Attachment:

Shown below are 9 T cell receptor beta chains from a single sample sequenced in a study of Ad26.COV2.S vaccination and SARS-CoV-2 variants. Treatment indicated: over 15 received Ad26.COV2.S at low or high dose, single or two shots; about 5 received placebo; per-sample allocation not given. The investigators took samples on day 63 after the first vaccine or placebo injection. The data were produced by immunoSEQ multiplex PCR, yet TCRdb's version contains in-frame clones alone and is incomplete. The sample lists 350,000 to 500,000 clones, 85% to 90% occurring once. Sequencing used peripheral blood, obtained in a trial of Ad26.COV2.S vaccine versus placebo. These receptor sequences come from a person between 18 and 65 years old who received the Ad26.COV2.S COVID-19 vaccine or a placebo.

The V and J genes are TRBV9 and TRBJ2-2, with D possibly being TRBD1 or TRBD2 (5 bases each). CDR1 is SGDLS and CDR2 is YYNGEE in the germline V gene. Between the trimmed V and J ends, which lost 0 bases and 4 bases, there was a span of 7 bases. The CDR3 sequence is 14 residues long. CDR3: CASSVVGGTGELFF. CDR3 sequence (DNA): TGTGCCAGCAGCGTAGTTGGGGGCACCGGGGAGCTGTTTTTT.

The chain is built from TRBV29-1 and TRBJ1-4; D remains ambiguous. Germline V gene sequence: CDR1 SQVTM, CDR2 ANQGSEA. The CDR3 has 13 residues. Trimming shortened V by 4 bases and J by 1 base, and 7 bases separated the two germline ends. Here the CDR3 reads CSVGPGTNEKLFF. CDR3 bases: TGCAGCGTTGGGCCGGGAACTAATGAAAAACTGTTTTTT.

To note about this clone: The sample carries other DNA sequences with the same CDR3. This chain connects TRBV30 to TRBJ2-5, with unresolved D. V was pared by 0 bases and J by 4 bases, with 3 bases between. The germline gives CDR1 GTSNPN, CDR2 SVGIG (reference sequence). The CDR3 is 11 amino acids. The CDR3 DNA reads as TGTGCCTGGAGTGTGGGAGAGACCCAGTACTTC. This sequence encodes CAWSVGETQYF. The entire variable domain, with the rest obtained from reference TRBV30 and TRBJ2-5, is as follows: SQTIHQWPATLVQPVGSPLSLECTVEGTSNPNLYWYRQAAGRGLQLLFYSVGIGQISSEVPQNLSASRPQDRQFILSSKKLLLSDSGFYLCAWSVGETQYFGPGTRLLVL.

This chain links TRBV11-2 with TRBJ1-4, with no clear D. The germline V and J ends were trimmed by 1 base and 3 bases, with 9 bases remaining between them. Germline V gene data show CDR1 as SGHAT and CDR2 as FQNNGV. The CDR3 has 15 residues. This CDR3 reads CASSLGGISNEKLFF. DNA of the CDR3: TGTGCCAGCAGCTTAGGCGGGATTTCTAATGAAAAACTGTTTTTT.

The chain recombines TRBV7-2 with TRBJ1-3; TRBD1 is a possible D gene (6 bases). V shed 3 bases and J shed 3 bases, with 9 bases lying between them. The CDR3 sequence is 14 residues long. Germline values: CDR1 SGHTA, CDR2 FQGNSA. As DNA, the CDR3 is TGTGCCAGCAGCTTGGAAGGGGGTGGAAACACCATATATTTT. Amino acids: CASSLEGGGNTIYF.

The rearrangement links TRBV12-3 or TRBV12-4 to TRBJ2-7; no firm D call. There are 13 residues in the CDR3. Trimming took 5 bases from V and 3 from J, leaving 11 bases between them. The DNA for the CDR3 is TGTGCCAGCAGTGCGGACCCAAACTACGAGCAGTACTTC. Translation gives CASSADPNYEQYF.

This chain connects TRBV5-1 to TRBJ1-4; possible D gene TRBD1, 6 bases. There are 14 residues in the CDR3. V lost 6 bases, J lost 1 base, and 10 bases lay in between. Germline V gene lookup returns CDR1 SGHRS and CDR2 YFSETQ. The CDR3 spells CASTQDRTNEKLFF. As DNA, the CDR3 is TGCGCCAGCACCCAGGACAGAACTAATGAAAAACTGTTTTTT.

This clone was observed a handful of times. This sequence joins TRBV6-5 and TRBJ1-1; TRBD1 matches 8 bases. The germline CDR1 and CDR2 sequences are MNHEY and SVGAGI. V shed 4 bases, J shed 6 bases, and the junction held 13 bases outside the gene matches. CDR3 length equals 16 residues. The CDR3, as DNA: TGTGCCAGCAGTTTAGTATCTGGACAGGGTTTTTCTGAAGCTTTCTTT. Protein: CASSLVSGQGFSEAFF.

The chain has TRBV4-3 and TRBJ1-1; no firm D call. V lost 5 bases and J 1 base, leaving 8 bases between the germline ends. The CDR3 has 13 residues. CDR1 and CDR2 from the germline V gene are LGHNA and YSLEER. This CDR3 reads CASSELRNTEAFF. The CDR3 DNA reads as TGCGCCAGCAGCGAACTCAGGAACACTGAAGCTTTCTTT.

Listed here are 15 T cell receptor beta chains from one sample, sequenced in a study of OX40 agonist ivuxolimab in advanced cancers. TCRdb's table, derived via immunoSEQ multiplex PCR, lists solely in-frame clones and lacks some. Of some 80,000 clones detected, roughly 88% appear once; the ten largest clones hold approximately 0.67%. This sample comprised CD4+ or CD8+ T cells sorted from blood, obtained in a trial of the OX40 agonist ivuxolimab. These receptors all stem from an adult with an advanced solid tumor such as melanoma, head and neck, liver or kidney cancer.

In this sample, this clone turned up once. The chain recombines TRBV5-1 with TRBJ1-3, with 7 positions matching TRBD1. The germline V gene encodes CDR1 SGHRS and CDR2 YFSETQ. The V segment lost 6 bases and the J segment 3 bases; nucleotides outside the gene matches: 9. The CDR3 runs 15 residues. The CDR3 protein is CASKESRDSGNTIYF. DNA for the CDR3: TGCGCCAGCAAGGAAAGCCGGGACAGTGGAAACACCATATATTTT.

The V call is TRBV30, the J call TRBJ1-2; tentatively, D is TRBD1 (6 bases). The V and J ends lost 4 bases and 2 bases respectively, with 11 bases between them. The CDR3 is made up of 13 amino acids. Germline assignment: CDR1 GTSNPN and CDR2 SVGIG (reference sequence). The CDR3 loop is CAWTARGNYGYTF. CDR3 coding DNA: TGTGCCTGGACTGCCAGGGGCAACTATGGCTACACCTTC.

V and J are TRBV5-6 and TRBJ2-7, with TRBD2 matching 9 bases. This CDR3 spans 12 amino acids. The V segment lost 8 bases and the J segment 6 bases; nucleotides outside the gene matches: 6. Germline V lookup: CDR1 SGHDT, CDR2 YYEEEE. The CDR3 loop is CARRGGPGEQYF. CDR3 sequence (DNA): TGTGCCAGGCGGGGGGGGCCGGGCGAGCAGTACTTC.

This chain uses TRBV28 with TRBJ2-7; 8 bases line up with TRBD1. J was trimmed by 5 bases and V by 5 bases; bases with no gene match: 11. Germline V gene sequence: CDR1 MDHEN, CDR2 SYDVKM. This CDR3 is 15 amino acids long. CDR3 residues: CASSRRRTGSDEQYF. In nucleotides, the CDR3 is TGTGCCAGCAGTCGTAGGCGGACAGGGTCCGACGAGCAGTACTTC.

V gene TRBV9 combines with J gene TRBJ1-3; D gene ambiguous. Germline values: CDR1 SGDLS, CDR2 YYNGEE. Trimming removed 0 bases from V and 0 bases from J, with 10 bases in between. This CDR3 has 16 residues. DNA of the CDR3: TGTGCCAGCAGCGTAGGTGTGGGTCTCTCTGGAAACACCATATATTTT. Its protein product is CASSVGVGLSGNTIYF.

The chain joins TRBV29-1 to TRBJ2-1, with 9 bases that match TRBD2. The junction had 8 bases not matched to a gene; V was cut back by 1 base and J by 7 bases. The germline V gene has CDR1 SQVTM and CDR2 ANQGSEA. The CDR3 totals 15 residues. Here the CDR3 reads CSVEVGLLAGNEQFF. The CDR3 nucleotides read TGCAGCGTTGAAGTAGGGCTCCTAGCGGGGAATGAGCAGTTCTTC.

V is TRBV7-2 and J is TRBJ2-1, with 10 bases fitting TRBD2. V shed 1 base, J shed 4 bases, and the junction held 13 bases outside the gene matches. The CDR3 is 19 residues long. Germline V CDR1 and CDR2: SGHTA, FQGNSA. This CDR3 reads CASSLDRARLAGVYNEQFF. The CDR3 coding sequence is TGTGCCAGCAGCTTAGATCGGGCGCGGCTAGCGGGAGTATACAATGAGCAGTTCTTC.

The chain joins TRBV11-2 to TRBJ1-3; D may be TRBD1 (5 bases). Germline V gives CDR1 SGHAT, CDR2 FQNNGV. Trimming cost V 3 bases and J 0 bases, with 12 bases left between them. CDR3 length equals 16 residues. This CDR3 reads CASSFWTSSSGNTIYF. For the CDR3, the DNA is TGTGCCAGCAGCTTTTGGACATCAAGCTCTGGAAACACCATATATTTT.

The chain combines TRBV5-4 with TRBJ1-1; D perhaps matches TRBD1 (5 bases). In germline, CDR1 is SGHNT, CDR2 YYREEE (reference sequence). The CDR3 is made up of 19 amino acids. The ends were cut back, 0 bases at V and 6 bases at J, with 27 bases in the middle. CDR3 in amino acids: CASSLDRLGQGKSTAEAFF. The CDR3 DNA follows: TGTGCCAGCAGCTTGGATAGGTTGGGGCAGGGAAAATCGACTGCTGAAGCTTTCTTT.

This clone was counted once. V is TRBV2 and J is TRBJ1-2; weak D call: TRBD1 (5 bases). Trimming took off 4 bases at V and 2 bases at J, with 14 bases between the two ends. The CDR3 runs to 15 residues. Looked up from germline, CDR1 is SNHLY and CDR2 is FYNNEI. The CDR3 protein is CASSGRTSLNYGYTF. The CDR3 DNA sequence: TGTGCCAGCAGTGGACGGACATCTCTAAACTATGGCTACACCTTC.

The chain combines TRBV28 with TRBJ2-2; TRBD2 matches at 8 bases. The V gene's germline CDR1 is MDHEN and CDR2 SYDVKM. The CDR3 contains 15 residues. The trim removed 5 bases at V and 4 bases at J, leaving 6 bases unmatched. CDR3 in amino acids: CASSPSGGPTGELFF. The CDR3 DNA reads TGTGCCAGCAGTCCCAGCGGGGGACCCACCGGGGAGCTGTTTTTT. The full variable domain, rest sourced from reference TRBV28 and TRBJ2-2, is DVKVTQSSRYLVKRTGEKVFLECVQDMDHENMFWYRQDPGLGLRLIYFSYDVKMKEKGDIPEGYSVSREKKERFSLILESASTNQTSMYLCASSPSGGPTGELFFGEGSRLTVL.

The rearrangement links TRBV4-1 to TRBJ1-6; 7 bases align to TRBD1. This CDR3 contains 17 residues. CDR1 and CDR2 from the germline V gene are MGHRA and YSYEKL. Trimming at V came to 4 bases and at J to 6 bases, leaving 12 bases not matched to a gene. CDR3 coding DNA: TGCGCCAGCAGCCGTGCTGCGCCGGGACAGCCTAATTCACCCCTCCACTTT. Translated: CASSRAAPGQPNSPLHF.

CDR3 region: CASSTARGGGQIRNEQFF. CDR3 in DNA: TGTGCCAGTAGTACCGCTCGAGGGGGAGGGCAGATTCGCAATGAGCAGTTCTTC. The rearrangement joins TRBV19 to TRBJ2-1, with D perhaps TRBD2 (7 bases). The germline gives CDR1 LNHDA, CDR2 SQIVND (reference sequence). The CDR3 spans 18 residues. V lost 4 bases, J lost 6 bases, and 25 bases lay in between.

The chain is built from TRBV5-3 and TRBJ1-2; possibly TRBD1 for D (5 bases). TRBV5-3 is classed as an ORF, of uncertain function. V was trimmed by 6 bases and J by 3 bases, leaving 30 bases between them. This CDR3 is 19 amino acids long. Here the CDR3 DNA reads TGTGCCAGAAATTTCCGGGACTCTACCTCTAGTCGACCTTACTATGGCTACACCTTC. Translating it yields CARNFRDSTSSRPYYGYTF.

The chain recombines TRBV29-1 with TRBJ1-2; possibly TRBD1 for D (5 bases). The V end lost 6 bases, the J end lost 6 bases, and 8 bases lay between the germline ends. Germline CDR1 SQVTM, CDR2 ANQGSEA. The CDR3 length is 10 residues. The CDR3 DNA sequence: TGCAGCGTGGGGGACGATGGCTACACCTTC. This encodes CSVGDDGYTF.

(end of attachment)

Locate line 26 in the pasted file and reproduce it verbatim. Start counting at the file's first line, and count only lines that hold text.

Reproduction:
The chain recombines TRBV29-1 with TRBJ1-2; possibly TRBD1 for D (5 bases). The V end lost 6 bases, the J end lost 6 bases, and 8 bases lay between the germline ends. Germline CDR1 SQVTM, CDR2 ANQGSEA. The CDR3 length is 10 residues. The CDR3 DNA sequence: TGCAGCGTGGGGGACGATGGCTACACCTTC. This encodes CSVGDDGYTF.